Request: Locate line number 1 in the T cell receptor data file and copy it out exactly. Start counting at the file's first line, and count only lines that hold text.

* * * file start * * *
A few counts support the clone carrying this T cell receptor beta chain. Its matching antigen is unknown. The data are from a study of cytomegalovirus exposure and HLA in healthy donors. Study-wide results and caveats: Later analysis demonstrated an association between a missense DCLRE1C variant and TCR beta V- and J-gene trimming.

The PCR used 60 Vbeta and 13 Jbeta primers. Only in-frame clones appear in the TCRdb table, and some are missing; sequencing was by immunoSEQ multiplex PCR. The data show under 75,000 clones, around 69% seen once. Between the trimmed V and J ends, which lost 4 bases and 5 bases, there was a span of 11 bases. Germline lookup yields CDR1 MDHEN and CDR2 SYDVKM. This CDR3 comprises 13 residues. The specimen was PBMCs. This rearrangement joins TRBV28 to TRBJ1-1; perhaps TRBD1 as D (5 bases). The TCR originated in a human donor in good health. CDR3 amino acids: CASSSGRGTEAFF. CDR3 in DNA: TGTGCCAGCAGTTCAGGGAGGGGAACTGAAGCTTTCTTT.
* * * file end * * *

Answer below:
A few counts support the clone carrying this T cell receptor beta chain. Its matching antigen is unknown. The data are from a study of cytomegalovirus exposure and HLA in healthy donors. Study-wide results and caveats: Later analysis demonstrated an association between a missense DCLRE1C variant and TCR beta V- and J-gene trimming.